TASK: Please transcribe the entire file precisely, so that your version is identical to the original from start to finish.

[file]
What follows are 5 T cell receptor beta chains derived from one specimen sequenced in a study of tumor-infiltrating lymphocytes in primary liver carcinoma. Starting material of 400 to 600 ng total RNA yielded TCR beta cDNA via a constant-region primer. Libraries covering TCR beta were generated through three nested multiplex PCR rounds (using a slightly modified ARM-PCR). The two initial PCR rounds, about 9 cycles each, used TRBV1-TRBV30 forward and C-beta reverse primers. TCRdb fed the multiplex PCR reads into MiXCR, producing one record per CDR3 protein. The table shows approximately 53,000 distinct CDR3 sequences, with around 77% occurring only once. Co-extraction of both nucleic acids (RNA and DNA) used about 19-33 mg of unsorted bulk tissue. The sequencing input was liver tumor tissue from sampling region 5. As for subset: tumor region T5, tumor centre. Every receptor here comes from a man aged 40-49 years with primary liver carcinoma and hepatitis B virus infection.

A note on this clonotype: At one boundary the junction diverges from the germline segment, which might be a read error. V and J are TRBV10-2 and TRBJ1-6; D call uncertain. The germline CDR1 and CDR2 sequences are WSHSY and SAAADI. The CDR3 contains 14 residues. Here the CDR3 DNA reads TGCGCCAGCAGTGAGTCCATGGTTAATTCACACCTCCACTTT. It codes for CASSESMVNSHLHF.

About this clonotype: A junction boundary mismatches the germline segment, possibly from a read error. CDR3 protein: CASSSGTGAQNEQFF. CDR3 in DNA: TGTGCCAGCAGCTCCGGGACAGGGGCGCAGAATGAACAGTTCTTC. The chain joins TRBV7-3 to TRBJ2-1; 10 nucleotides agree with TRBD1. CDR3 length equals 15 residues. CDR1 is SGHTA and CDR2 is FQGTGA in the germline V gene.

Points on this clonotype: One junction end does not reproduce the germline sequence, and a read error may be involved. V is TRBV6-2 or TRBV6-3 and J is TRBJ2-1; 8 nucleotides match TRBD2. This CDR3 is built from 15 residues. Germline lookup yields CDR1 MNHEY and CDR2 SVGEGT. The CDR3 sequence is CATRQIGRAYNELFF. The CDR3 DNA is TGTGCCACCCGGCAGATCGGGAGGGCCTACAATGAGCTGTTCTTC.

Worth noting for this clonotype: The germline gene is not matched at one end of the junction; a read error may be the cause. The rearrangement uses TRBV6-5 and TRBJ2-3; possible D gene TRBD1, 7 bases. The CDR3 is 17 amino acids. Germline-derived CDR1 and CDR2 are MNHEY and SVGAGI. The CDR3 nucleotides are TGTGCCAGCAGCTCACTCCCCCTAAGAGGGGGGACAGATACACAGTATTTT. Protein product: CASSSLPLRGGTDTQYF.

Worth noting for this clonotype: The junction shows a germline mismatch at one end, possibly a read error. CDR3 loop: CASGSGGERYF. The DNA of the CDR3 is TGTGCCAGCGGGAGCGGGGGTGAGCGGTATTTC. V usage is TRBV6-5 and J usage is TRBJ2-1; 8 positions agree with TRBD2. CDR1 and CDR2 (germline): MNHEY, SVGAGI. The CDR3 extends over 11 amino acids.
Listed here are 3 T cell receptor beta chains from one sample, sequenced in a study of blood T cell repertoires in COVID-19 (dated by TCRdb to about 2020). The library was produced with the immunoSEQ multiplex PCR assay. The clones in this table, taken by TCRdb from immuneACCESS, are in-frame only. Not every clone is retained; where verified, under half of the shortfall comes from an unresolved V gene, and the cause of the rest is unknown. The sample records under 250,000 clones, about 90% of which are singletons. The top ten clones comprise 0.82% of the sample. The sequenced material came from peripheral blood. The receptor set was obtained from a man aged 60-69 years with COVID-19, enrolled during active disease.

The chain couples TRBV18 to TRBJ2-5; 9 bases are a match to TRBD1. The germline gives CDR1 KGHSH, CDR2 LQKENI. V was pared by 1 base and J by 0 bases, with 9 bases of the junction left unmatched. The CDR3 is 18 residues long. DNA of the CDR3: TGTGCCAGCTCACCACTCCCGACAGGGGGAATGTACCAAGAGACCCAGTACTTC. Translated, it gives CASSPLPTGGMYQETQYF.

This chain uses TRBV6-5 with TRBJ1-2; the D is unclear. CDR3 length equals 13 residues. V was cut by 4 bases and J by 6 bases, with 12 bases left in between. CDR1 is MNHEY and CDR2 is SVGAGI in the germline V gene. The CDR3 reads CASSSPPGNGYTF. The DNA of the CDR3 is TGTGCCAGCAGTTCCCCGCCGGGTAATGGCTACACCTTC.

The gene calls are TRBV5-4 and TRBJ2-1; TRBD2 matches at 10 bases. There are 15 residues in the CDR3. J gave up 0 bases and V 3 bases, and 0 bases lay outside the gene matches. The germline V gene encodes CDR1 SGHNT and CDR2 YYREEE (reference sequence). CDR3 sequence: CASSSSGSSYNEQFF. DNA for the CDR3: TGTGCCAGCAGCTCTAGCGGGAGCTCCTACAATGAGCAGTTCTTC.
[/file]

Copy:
What follows are 5 T cell receptor beta chains derived from one specimen sequenced in a study of tumor-infiltrating lymphocytes in primary liver carcinoma. Starting material of 400 to 600 ng total RNA yielded TCR beta cDNA via a constant-region primer. Libraries covering TCR beta were generated through three nested multiplex PCR rounds (using a slightly modified ARM-PCR). The two initial PCR rounds, about 9 cycles each, used TRBV1-TRBV30 forward and C-beta reverse primers. TCRdb fed the multiplex PCR reads into MiXCR, producing one record per CDR3 protein. The table shows approximately 53,000 distinct CDR3 sequences, with around 77% occurring only once. Co-extraction of both nucleic acids (RNA and DNA) used about 19-33 mg of unsorted bulk tissue. The sequencing input was liver tumor tissue from sampling region 5. As for subset: tumor region T5, tumor centre. Every receptor here comes from a man aged 40-49 years with primary liver carcinoma and hepatitis B virus infection.

A note on this clonotype: At one boundary the junction diverges from the germline segment, which might be a read error. V and J are TRBV10-2 and TRBJ1-6; D call uncertain. The germline CDR1 and CDR2 sequences are WSHSY and SAAADI. The CDR3 contains 14 residues. Here the CDR3 DNA reads TGCGCCAGCAGTGAGTCCATGGTTAATTCACACCTCCACTTT. It codes for CASSESMVNSHLHF.

About this clonotype: A junction boundary mismatches the germline segment, possibly from a read error. CDR3 protein: CASSSGTGAQNEQFF. CDR3 in DNA: TGTGCCAGCAGCTCCGGGACAGGGGCGCAGAATGAACAGTTCTTC. The chain joins TRBV7-3 to TRBJ2-1; 10 nucleotides agree with TRBD1. CDR3 length equals 15 residues. CDR1 is SGHTA and CDR2 is FQGTGA in the germline V gene.

Points on this clonotype: One junction end does not reproduce the germline sequence, and a read error may be involved. V is TRBV6-2 or TRBV6-3 and J is TRBJ2-1; 8 nucleotides match TRBD2. This CDR3 is built from 15 residues. Germline lookup yields CDR1 MNHEY and CDR2 SVGEGT. The CDR3 sequence is CATRQIGRAYNELFF. The CDR3 DNA is TGTGCCACCCGGCAGATCGGGAGGGCCTACAATGAGCTGTTCTTC.

Worth noting for this clonotype: The germline gene is not matched at one end of the junction; a read error may be the cause. The rearrangement uses TRBV6-5 and TRBJ2-3; possible D gene TRBD1, 7 bases. The CDR3 is 17 amino acids. Germline-derived CDR1 and CDR2 are MNHEY and SVGAGI. The CDR3 nucleotides are TGTGCCAGCAGCTCACTCCCCCTAAGAGGGGGGACAGATACACAGTATTTT. Protein product: CASSSLPLRGGTDTQYF.

Worth noting for this clonotype: The junction shows a germline mismatch at one end, possibly a read error. CDR3 loop: CASGSGGERYF. The DNA of the CDR3 is TGTGCCAGCGGGAGCGGGGGTGAGCGGTATTTC. V usage is TRBV6-5 and J usage is TRBJ2-1; 8 positions agree with TRBD2. CDR1 and CDR2 (germline): MNHEY, SVGAGI. The CDR3 extends over 11 amino acids.
Listed here are 3 T cell receptor beta chains from one sample, sequenced in a study of blood T cell repertoires in COVID-19 (dated by TCRdb to about 2020). The library was produced with the immunoSEQ multiplex PCR assay. The clones in this table, taken by TCRdb from immuneACCESS, are in-frame only. Not every clone is retained; where verified, under half of the shortfall comes from an unresolved V gene, and the cause of the rest is unknown. The sample records under 250,000 clones, about 90% of which are singletons. The top ten clones comprise 0.82% of the sample. The sequenced material came from peripheral blood. The receptor set was obtained from a man aged 60-69 years with COVID-19, enrolled during active disease.

The chain couples TRBV18 to TRBJ2-5; 9 bases are a match to TRBD1. The germline gives CDR1 KGHSH, CDR2 LQKENI. V was pared by 1 base and J by 0 bases, with 9 bases of the junction left unmatched. The CDR3 is 18 residues long. DNA of the CDR3: TGTGCCAGCTCACCACTCCCGACAGGGGGAATGTACCAAGAGACCCAGTACTTC. Translated, it gives CASSPLPTGGMYQETQYF.

This chain uses TRBV6-5 with TRBJ1-2; the D is unclear. CDR3 length equals 13 residues. V was cut by 4 bases and J by 6 bases, with 12 bases left in between. CDR1 is MNHEY and CDR2 is SVGAGI in the germline V gene. The CDR3 reads CASSSPPGNGYTF. The DNA of the CDR3 is TGTGCCAGCAGTTCCCCGCCGGGTAATGGCTACACCTTC.

The gene calls are TRBV5-4 and TRBJ2-1; TRBD2 matches at 10 bases. There are 15 residues in the CDR3. J gave up 0 bases and V 3 bases, and 0 bases lay outside the gene matches. The germline V gene encodes CDR1 SGHNT and CDR2 YYREEE (reference sequence). CDR3 sequence: CASSSSGSSYNEQFF. DNA for the CDR3: TGTGCCAGCAGCTCTAGCGGGAGCTCCTACAATGAGCAGTTCTTC.